For the novice, the questions are unending: What am I supposed to teach? How will my students be tested? What will their test scores say about me as a teacher? What does the principal expect? Am I supposed to keep my students quiet, or do my colleagues understand that engaged learning sometimes means messy classrooms and active students? And after the first weeks of school, how can I find out what my students really know, deal with their diverse learning needs, and ensure that everyone is learning?
Teaching is a craft -- an art form -- that needs to be practiced and perfected. You know that new teachers don't know everything they need to thrive in your school -- even if they are really bright and come from a great graduate program. You have spent the past few years learning from your mistakes, reflecting on your practice, and perhaps now you are ready to help someone else.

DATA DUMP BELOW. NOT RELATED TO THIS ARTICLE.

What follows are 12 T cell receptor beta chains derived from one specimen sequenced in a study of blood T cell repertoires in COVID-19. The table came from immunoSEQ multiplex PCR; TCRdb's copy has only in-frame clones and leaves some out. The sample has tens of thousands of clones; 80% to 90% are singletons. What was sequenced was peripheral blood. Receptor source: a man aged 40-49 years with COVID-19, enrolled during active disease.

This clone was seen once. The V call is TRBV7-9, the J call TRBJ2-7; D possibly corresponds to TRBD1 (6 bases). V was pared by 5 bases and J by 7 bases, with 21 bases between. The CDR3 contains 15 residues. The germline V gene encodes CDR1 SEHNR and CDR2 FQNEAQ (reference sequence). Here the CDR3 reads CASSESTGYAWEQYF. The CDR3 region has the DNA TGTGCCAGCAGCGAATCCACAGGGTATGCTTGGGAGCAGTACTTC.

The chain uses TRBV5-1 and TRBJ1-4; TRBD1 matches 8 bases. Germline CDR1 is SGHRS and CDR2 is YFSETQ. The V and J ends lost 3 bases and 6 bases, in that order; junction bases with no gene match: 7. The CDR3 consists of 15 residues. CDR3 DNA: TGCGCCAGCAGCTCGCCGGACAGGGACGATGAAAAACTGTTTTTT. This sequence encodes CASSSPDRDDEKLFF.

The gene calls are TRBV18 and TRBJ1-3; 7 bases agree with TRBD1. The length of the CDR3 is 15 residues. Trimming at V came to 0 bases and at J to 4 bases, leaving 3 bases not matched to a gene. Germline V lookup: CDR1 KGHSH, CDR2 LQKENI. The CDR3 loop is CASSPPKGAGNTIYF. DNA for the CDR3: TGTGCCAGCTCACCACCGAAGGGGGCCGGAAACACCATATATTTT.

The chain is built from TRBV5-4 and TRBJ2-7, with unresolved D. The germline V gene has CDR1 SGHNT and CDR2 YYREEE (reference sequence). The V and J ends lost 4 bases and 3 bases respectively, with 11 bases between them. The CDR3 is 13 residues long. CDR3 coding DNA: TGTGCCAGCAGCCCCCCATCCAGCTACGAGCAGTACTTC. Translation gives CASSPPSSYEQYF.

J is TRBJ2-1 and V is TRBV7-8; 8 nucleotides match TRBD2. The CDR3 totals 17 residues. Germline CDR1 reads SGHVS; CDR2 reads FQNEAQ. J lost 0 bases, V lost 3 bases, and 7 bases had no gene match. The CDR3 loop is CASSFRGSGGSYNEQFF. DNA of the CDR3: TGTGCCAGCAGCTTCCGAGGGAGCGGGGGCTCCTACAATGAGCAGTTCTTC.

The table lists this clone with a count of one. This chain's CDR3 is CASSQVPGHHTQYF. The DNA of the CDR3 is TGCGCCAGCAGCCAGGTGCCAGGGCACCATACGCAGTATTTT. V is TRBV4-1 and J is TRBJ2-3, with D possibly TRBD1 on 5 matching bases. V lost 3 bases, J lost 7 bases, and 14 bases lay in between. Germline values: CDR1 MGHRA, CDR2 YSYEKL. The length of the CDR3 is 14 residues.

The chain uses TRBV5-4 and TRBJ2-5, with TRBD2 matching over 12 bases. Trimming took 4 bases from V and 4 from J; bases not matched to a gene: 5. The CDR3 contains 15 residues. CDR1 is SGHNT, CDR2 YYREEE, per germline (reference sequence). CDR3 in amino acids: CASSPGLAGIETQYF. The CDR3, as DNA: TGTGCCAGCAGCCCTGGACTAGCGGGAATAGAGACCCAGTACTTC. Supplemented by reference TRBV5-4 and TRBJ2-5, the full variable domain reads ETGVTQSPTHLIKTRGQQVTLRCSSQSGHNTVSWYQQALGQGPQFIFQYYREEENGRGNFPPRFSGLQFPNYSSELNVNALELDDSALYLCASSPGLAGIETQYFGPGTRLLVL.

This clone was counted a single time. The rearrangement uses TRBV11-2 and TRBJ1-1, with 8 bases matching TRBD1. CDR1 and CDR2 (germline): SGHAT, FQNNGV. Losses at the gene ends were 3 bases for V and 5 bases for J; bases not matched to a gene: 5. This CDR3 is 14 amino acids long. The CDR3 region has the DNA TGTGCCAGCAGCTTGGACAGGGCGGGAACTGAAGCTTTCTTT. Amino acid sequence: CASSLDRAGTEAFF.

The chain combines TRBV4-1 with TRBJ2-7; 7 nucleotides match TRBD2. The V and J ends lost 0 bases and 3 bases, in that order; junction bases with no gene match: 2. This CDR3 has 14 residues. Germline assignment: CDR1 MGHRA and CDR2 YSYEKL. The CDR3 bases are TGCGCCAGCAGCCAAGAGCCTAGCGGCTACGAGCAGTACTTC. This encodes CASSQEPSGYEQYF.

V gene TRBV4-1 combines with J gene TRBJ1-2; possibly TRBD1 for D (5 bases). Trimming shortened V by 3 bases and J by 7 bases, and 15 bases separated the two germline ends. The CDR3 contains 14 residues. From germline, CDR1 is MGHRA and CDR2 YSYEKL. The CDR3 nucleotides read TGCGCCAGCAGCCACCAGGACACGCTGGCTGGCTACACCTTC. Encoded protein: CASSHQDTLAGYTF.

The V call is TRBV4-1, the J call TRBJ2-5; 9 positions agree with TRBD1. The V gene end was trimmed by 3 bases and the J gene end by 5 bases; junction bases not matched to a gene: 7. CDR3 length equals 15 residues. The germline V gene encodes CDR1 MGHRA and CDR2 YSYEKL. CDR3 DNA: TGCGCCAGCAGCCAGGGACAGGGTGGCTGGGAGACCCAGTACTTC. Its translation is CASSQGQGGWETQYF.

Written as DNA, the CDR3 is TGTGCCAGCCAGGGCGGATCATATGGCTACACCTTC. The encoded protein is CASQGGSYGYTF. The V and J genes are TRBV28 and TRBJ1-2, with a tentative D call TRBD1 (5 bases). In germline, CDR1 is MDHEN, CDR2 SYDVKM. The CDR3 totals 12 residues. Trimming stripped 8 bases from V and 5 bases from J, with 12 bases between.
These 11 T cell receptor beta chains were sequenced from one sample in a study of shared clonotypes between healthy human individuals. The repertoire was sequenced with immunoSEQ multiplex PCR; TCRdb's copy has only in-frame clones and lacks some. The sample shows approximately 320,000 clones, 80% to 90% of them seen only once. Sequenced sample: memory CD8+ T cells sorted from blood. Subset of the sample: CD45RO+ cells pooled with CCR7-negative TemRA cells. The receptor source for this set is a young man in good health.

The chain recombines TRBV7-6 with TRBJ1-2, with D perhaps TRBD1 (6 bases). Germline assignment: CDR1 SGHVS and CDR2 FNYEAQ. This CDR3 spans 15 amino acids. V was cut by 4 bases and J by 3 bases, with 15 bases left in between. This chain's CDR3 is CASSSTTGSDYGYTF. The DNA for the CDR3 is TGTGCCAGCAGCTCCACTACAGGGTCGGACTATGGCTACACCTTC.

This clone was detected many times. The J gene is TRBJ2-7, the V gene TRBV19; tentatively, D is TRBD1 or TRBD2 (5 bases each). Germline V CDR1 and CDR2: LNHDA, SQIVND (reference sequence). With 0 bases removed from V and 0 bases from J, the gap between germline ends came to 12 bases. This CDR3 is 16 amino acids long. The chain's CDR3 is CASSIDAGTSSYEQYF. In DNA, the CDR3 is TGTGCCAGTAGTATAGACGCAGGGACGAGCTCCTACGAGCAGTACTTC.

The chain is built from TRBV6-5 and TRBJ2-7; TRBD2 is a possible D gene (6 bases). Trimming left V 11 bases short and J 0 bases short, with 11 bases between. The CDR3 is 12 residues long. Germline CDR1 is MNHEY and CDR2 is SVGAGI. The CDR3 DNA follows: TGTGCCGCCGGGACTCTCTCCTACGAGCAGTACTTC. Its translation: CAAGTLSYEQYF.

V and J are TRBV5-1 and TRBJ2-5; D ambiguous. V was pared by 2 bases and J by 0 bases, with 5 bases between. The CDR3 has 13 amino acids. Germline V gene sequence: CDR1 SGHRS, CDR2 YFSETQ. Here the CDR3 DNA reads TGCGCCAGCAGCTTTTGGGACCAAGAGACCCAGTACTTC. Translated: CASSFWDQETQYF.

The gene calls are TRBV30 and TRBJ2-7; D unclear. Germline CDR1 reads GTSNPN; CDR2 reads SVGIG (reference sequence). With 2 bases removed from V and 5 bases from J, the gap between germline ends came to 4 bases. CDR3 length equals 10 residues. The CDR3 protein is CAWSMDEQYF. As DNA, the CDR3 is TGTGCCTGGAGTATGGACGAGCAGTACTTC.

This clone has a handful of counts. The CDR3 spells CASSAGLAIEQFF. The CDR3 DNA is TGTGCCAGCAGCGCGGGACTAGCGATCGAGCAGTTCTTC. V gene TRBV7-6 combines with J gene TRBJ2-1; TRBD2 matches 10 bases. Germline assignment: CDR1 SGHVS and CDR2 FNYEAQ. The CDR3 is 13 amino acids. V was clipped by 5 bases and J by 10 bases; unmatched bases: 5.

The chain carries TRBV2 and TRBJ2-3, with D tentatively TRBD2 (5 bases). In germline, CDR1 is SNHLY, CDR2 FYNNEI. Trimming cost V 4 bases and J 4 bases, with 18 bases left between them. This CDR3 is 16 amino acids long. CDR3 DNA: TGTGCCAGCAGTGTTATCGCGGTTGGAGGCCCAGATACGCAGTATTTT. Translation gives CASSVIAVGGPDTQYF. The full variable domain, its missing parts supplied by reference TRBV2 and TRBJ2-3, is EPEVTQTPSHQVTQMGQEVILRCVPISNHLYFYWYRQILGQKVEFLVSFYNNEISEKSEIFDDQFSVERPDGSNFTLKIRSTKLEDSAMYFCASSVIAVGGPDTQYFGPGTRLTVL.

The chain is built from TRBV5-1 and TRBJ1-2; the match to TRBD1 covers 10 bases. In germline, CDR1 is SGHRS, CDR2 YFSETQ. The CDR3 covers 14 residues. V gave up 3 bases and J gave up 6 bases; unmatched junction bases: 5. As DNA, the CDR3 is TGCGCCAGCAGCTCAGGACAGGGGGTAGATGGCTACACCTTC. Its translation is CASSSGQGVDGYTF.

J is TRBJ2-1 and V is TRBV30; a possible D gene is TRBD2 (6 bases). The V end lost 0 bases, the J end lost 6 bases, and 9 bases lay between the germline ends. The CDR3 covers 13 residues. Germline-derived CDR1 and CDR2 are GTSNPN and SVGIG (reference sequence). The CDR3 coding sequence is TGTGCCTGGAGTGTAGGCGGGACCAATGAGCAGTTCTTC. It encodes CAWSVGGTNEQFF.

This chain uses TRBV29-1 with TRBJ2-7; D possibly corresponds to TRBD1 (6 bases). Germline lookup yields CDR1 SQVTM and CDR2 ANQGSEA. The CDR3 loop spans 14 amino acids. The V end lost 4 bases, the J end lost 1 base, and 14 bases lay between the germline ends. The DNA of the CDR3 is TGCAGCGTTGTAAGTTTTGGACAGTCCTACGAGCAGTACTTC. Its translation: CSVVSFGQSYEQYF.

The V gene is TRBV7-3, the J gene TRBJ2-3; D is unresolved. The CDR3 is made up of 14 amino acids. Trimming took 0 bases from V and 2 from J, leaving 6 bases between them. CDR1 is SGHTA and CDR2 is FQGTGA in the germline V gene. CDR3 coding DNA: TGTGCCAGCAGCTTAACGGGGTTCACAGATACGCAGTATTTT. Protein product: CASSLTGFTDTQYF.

Where to Begin as a Mentor
The first thing to do is look around your school. Is there a formal mentoring program going on? Do mentors meet regularly to talk about their mentoring practice? If so, you should join this community. Ask if you can become a regular at these meetings to learn more about mentoring from these mentors.

If your school doesn't have a mentoring program, you can start thinking about how to create one. Post a notice to your colleagues to see if anyone wants to be part of a book group with you. Begin the group by reading Beyond Mentoring by Jon Saphier or Coaching Classroom Instruction by Robert Marzano. Once you are acquainted with some of the basic principles of mentoring and coaching, you can start by observing one another and giving each other feedback.